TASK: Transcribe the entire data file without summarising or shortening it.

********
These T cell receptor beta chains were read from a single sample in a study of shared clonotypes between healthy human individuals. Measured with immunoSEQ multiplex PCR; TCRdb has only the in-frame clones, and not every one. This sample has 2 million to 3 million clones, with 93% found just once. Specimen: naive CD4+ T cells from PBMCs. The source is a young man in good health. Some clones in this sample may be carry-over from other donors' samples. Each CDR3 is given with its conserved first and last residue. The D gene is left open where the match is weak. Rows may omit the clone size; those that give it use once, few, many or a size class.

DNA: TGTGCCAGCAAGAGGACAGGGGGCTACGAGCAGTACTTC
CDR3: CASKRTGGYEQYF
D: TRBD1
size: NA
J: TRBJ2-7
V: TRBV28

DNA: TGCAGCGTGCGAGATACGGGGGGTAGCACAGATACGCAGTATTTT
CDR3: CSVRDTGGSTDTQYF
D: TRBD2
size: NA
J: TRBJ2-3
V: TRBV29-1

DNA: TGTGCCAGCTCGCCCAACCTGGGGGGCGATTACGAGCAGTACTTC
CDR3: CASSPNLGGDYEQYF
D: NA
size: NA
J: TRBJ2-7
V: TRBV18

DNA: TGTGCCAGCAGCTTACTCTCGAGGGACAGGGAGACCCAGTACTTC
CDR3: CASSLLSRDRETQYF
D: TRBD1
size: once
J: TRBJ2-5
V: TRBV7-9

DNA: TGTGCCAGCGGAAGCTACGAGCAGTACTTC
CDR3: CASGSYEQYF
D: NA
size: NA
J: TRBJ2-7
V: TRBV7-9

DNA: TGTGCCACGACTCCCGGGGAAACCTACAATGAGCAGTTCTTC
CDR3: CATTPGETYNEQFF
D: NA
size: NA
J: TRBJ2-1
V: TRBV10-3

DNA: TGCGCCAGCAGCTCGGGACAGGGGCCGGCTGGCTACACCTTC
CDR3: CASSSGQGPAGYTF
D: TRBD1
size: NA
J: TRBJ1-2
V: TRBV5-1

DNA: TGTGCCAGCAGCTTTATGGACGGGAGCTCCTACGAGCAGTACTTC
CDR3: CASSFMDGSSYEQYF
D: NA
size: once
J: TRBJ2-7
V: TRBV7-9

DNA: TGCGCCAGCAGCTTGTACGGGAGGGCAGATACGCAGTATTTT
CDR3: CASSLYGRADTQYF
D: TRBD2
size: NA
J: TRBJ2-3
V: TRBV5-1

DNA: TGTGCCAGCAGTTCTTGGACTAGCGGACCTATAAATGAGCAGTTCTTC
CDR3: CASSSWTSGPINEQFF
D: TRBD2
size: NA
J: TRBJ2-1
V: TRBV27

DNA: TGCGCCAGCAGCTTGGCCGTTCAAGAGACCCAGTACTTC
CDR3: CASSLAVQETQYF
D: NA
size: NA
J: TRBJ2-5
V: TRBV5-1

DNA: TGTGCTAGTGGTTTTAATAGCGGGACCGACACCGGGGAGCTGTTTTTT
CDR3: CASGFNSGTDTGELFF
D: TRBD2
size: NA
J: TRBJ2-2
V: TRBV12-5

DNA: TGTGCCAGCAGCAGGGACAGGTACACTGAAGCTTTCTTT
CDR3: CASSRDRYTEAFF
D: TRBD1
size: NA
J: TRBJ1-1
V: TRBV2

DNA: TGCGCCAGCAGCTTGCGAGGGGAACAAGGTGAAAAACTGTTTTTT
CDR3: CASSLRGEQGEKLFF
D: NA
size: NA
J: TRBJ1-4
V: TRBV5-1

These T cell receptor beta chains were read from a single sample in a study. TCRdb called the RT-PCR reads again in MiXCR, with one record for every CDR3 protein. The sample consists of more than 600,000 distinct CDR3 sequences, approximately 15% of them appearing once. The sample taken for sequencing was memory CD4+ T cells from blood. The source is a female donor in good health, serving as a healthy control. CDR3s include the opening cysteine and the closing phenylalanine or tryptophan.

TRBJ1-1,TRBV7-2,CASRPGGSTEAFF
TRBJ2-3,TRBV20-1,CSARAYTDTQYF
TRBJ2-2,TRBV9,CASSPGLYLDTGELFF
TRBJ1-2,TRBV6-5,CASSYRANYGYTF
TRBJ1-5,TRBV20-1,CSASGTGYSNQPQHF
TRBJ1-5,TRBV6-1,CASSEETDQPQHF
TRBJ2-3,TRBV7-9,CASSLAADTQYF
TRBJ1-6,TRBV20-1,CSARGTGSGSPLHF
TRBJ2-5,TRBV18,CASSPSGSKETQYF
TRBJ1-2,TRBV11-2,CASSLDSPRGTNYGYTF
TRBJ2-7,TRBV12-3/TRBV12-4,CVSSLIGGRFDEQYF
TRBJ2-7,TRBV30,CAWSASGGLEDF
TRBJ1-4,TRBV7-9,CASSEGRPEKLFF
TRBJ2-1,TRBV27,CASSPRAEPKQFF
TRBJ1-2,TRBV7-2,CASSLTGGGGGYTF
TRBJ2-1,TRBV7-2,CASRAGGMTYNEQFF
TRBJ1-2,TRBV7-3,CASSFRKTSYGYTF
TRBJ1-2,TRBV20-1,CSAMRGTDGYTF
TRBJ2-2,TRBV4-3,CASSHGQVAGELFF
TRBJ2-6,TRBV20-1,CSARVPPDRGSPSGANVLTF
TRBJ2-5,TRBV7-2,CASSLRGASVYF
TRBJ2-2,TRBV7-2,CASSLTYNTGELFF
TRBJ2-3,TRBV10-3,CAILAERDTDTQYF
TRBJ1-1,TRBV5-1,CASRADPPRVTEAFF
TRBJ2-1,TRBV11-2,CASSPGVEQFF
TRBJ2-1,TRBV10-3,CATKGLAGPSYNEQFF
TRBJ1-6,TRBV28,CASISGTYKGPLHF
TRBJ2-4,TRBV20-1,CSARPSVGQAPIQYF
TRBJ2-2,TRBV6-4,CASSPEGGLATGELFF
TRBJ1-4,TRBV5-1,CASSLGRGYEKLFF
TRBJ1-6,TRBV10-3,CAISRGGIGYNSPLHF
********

These T cell receptor beta chains were read from a single sample in a study of shared clonotypes between healthy human individuals. Measured with immunoSEQ multiplex PCR; TCRdb has only the in-frame clones, and not every one. This sample has 2 million to 3 million clones, with 93% found just once. Specimen: naive CD4+ T cells from PBMCs. The source is a young man in good health. Some clones in this sample may be carry-over from other donors' samples. Each CDR3 is given with its conserved first and last residue. The D gene is left open where the match is weak. Rows may omit the clone size; those that give it use once, few, many or a size class.

DNA: TGTGCCAGCAAGAGGACAGGGGGCTACGAGCAGTACTTC
CDR3: CASKRTGGYEQYF
D: TRBD1
size: NA
J: TRBJ2-7
V: TRBV28

DNA: TGCAGCGTGCGAGATACGGGGGGTAGCACAGATACGCAGTATTTT
CDR3: CSVRDTGGSTDTQYF
D: TRBD2
size: NA
J: TRBJ2-3
V: TRBV29-1

DNA: TGTGCCAGCTCGCCCAACCTGGGGGGCGATTACGAGCAGTACTTC
CDR3: CASSPNLGGDYEQYF
D: NA
size: NA
J: TRBJ2-7
V: TRBV18

DNA: TGTGCCAGCAGCTTACTCTCGAGGGACAGGGAGACCCAGTACTTC
CDR3: CASSLLSRDRETQYF
D: TRBD1
size: once
J: TRBJ2-5
V: TRBV7-9

DNA: TGTGCCAGCGGAAGCTACGAGCAGTACTTC
CDR3: CASGSYEQYF
D: NA
size: NA
J: TRBJ2-7
V: TRBV7-9

DNA: TGTGCCACGACTCCCGGGGAAACCTACAATGAGCAGTTCTTC
CDR3: CATTPGETYNEQFF
D: NA
size: NA
J: TRBJ2-1
V: TRBV10-3

DNA: TGCGCCAGCAGCTCGGGACAGGGGCCGGCTGGCTACACCTTC
CDR3: CASSSGQGPAGYTF
D: TRBD1
size: NA
J: TRBJ1-2
V: TRBV5-1

DNA: TGTGCCAGCAGCTTTATGGACGGGAGCTCCTACGAGCAGTACTTC
CDR3: CASSFMDGSSYEQYF
D: NA
size: once
J: TRBJ2-7
V: TRBV7-9

DNA: TGCGCCAGCAGCTTGTACGGGAGGGCAGATACGCAGTATTTT
CDR3: CASSLYGRADTQYF
D: TRBD2
size: NA
J: TRBJ2-3
V: TRBV5-1

DNA: TGTGCCAGCAGTTCTTGGACTAGCGGACCTATAAATGAGCAGTTCTTC
CDR3: CASSSWTSGPINEQFF
D: TRBD2
size: NA
J: TRBJ2-1
V: TRBV27

DNA: TGCGCCAGCAGCTTGGCCGTTCAAGAGACCCAGTACTTC
CDR3: CASSLAVQETQYF
D: NA
size: NA
J: TRBJ2-5
V: TRBV5-1

DNA: TGTGCTAGTGGTTTTAATAGCGGGACCGACACCGGGGAGCTGTTTTTT
CDR3: CASGFNSGTDTGELFF
D: TRBD2
size: NA
J: TRBJ2-2
V: TRBV12-5

DNA: TGTGCCAGCAGCAGGGACAGGTACACTGAAGCTTTCTTT
CDR3: CASSRDRYTEAFF
D: TRBD1
size: NA
J: TRBJ1-1
V: TRBV2

DNA: TGCGCCAGCAGCTTGCGAGGGGAACAAGGTGAAAAACTGTTTTTT
CDR3: CASSLRGEQGEKLFF
D: NA
size: NA
J: TRBJ1-4
V: TRBV5-1

These T cell receptor beta chains were read from a single sample in a study. TCRdb called the RT-PCR reads again in MiXCR, with one record for every CDR3 protein. The sample consists of more than 600,000 distinct CDR3 sequences, approximately 15% of them appearing once. The sample taken for sequencing was memory CD4+ T cells from blood. The source is a female donor in good health, serving as a healthy control. CDR3s include the opening cysteine and the closing phenylalanine or tryptophan.

TRBJ1-1,TRBV7-2,CASRPGGSTEAFF
TRBJ2-3,TRBV20-1,CSARAYTDTQYF
TRBJ2-2,TRBV9,CASSPGLYLDTGELFF
TRBJ1-2,TRBV6-5,CASSYRANYGYTF
TRBJ1-5,TRBV20-1,CSASGTGYSNQPQHF
TRBJ1-5,TRBV6-1,CASSEETDQPQHF
TRBJ2-3,TRBV7-9,CASSLAADTQYF
TRBJ1-6,TRBV20-1,CSARGTGSGSPLHF
TRBJ2-5,TRBV18,CASSPSGSKETQYF
TRBJ1-2,TRBV11-2,CASSLDSPRGTNYGYTF
TRBJ2-7,TRBV12-3/TRBV12-4,CVSSLIGGRFDEQYF
TRBJ2-7,TRBV30,CAWSASGGLEDF
TRBJ1-4,TRBV7-9,CASSEGRPEKLFF
TRBJ2-1,TRBV27,CASSPRAEPKQFF
TRBJ1-2,TRBV7-2,CASSLTGGGGGYTF
TRBJ2-1,TRBV7-2,CASRAGGMTYNEQFF
TRBJ1-2,TRBV7-3,CASSFRKTSYGYTF
TRBJ1-2,TRBV20-1,CSAMRGTDGYTF
TRBJ2-2,TRBV4-3,CASSHGQVAGELFF
TRBJ2-6,TRBV20-1,CSARVPPDRGSPSGANVLTF
TRBJ2-5,TRBV7-2,CASSLRGASVYF
TRBJ2-2,TRBV7-2,CASSLTYNTGELFF
TRBJ2-3,TRBV10-3,CAILAERDTDTQYF
TRBJ1-1,TRBV5-1,CASRADPPRVTEAFF
TRBJ2-1,TRBV11-2,CASSPGVEQFF
TRBJ2-1,TRBV10-3,CATKGLAGPSYNEQFF
TRBJ1-6,TRBV28,CASISGTYKGPLHF
TRBJ2-4,TRBV20-1,CSARPSVGQAPIQYF
TRBJ2-2,TRBV6-4,CASSPEGGLATGELFF
TRBJ1-4,TRBV5-1,CASSLGRGYEKLFF
TRBJ1-6,TRBV10-3,CAISRGGIGYNSPLHF